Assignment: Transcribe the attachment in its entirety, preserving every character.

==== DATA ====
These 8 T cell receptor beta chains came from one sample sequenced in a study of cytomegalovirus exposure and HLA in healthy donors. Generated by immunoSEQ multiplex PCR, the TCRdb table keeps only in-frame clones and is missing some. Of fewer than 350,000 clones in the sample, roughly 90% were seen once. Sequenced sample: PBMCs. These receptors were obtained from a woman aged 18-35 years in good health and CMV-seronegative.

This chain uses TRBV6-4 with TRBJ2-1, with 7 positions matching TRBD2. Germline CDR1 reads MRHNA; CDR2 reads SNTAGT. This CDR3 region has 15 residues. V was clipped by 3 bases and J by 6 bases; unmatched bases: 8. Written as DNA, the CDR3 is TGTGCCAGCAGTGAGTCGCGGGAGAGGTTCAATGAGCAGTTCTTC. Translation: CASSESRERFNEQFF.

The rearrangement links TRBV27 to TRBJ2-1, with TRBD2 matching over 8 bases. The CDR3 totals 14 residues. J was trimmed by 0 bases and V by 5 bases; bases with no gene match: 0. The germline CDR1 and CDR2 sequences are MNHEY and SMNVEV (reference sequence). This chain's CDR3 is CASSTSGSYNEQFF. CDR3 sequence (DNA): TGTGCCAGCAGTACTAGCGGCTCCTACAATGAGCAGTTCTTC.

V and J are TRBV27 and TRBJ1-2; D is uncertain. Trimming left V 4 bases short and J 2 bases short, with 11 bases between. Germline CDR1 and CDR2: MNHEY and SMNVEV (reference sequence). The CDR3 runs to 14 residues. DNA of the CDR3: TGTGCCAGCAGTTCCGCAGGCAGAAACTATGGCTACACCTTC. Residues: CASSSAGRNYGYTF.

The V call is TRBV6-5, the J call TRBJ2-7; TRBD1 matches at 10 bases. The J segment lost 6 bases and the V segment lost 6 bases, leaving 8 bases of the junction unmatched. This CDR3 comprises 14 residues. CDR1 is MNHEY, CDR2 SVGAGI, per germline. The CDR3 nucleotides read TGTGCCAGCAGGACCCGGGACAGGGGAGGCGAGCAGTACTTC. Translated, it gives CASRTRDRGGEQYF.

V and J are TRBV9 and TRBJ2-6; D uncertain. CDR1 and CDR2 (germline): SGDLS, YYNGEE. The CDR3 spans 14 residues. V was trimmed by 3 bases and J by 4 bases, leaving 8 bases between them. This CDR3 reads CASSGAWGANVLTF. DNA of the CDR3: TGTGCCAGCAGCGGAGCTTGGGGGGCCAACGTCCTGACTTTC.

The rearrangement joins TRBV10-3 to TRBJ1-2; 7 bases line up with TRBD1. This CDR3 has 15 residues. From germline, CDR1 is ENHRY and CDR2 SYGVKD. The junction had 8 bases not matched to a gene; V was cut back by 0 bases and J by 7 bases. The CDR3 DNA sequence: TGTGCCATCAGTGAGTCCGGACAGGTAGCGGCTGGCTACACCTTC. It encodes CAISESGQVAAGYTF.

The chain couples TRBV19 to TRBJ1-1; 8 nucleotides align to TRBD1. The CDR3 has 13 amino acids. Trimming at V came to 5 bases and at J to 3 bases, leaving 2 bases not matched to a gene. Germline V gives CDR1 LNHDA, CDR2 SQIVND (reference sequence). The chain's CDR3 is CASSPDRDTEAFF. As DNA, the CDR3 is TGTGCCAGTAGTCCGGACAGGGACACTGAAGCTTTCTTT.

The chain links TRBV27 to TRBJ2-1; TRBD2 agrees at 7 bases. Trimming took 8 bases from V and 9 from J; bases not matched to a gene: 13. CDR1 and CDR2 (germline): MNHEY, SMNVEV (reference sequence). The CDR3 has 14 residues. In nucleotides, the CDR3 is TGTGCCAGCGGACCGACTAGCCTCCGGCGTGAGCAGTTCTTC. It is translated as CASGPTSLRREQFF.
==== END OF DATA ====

These 8 T cell receptor beta chains came from one sample sequenced in a study of cytomegalovirus exposure and HLA in healthy donors. Generated by immunoSEQ multiplex PCR, the TCRdb table keeps only in-frame clones and is missing some. Of fewer than 350,000 clones in the sample, roughly 90% were seen once. Sequenced sample: PBMCs. These receptors were obtained from a woman aged 18-35 years in good health and CMV-seronegative.

This chain uses TRBV6-4 with TRBJ2-1, with 7 positions matching TRBD2. Germline CDR1 reads MRHNA; CDR2 reads SNTAGT. This CDR3 region has 15 residues. V was clipped by 3 bases and J by 6 bases; unmatched bases: 8. Written as DNA, the CDR3 is TGTGCCAGCAGTGAGTCGCGGGAGAGGTTCAATGAGCAGTTCTTC. Translation: CASSESRERFNEQFF.

The rearrangement links TRBV27 to TRBJ2-1, with TRBD2 matching over 8 bases. The CDR3 totals 14 residues. J was trimmed by 0 bases and V by 5 bases; bases with no gene match: 0. The germline CDR1 and CDR2 sequences are MNHEY and SMNVEV (reference sequence). This chain's CDR3 is CASSTSGSYNEQFF. CDR3 sequence (DNA): TGTGCCAGCAGTACTAGCGGCTCCTACAATGAGCAGTTCTTC.

V and J are TRBV27 and TRBJ1-2; D is uncertain. Trimming left V 4 bases short and J 2 bases short, with 11 bases between. Germline CDR1 and CDR2: MNHEY and SMNVEV (reference sequence). The CDR3 runs to 14 residues. DNA of the CDR3: TGTGCCAGCAGTTCCGCAGGCAGAAACTATGGCTACACCTTC. Residues: CASSSAGRNYGYTF.

The V call is TRBV6-5, the J call TRBJ2-7; TRBD1 matches at 10 bases. The J segment lost 6 bases and the V segment lost 6 bases, leaving 8 bases of the junction unmatched. This CDR3 comprises 14 residues. CDR1 is MNHEY, CDR2 SVGAGI, per germline. The CDR3 nucleotides read TGTGCCAGCAGGACCCGGGACAGGGGAGGCGAGCAGTACTTC. Translated, it gives CASRTRDRGGEQYF.

V and J are TRBV9 and TRBJ2-6; D uncertain. CDR1 and CDR2 (germline): SGDLS, YYNGEE. The CDR3 spans 14 residues. V was trimmed by 3 bases and J by 4 bases, leaving 8 bases between them. This CDR3 reads CASSGAWGANVLTF. DNA of the CDR3: TGTGCCAGCAGCGGAGCTTGGGGGGCCAACGTCCTGACTTTC.

The rearrangement joins TRBV10-3 to TRBJ1-2; 7 bases line up with TRBD1. This CDR3 has 15 residues. From germline, CDR1 is ENHRY and CDR2 SYGVKD. The junction had 8 bases not matched to a gene; V was cut back by 0 bases and J by 7 bases. The CDR3 DNA sequence: TGTGCCATCAGTGAGTCCGGACAGGTAGCGGCTGGCTACACCTTC. It encodes CAISESGQVAAGYTF.

The chain couples TRBV19 to TRBJ1-1; 8 nucleotides align to TRBD1. The CDR3 has 13 amino acids. Trimming at V came to 5 bases and at J to 3 bases, leaving 2 bases not matched to a gene. Germline V gives CDR1 LNHDA, CDR2 SQIVND (reference sequence). The chain's CDR3 is CASSPDRDTEAFF. As DNA, the CDR3 is TGTGCCAGTAGTCCGGACAGGGACACTGAAGCTTTCTTT.

The chain links TRBV27 to TRBJ2-1; TRBD2 agrees at 7 bases. Trimming took 8 bases from V and 9 from J; bases not matched to a gene: 13. CDR1 and CDR2 (germline): MNHEY, SMNVEV (reference sequence). The CDR3 has 14 residues. In nucleotides, the CDR3 is TGTGCCAGCGGACCGACTAGCCTCCGGCGTGAGCAGTTCTTC. It is translated as CASGPTSLRREQFF.